To report fibrotic cataract as a sign of posterior capsule violation post vitrectomy.
A 16 year old female presented to our retina clinic after multiple prior vitrectomies at an outside hospital for traumatic retinal detachment. On presentation, it was noted that she still had a silicone oil inside the eye, and a dense, fibrotic cataract limiting the posterior pole view. The decision was made to pursue cataract phacoemulsification plus silicone oil removal. We utilized the Zepto capsulotomy system given the white cataract. After gentle bimanual irrigation and aspiration of the cataract, it was discovered there were two small, round, posterior capsule defects with fibrosis around these holes that extended anteriorly, involving the capsular fornix and anterior capsule. This was confirmed intraoperatively on heads-up OCT. A three-piece intraocular lens was placed into the capsular bag, but given the contracted capsular fornix, the IOL was decentered inferonasally, so it was repositioned in the sulcus with good centration.
It is known that pars plana vitrectomy leads to accelerated cataract formation postoperatively. This case report is the first to our knowledge that describes a fibrotic cataract as a sign of posterior capsular violation.
We demonstrate that presence of fibrotic cataract post vitrectomy should raise suspicion for capsular violation and should prompt further discussion with the patient regarding appropriate surgical planning and expectations.
Multiple studies have demonstrated that 60–98% of older patients develop a cataract within two years following pars plana vitrectomy. The most common cataract to form is nuclear sclerosis, with posterior subcapsular cataracts also commonly found. , Herein, we detail a report of a patient presenting with a fibrotic cataract following a pars plana vitrectomy for retinal detachment. Intraoperatively, there was evidence of posterior capsule violation from the initial retinal surgery. No such other reports of a fibrotic cataract as a sign of iatrogenic capsular violation exist in the known literature.
A 16-year-old female presented to our emergency room for decreased vision in the left eye. She had a past ocular history of traumatic retinal detachment of the left eye treated with multiple vitrectomies in Colombia over a 1–2 year time frame prior to presentation and surgery with our service. The emergency room determined her decreased vision was secondary to a new cataract in the left eye, and she was referred to our clinic.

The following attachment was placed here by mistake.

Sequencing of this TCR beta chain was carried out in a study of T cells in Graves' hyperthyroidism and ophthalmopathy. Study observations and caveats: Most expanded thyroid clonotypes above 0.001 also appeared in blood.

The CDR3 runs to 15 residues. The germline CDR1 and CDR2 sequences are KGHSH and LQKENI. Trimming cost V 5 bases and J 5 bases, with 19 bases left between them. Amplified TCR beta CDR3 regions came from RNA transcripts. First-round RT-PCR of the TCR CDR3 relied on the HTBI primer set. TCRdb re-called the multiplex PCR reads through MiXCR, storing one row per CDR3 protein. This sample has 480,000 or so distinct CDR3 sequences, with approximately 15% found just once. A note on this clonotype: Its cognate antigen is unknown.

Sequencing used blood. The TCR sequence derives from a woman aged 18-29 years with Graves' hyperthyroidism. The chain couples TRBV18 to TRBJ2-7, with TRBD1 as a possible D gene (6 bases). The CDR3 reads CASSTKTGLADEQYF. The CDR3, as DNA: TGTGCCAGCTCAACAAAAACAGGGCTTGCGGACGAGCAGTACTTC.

On initial evaluation, visual acuity in the left eye was hand motion with and without correction and intraocular pressure was 12 by non-contact tonometry. Her exam demonstrated a white cataract in the left eye with a poor view posteriorly. Initial ocular ultrasound showed a slightly enlarged globe due to intraocular silicone oil, with the retina grossly attached. The decision was made to remove the silicone oil in combination with cataract surgery.
During surgery, trocars were first placed in the inferotemporal, superotemporal, and superonasal quadrants. The Zepto capsulotomy system (Centricity Vision, Carlsbad, CA) was employed given the fibrotic appearing cataract ( Fig. 1 ). Immediately after energy was applied, it was noted that the capsulotomy was larger than the reported average 5.0 mm capsulotomy produced using the Zepto capsulotomy system. This was presumed to be due to release of significant contracture of the anterior capsule centrally. Additionally, the anterior capsule was visibly adherent to the underlying lens in the superotemporal quadrant over the area of densest fibrosis. The fibrosis was lysed using intraocular scissors and forceps (MicroSurgical Instruments, Redmond, WA). Hydrodissection was avoided since they cataract was fibrotic and the status of the posterior capsule was unknown. Bimanual irrigation/aspiration was performed to remove the chalky cataract fragments. As the case progressed, it was noted that the fibrotic cortical material was emanating from the superotemporal quadrant. After careful examination, two small, round posterior capsule defects with fibrotic material surrounding them were discovered through which silicone oil was emanating forward into the capsular bag ( Fig. 2 ). Intraoperative heads-up OCT (Carl Zeiss Calisto, Oberkochen, Germany) was utilized to verify that the fibrotic material originated at these two posterior capsule defects and wrapped anteriorly around the capsular fornix and onto the anterior capsule ( Fig. 3 ).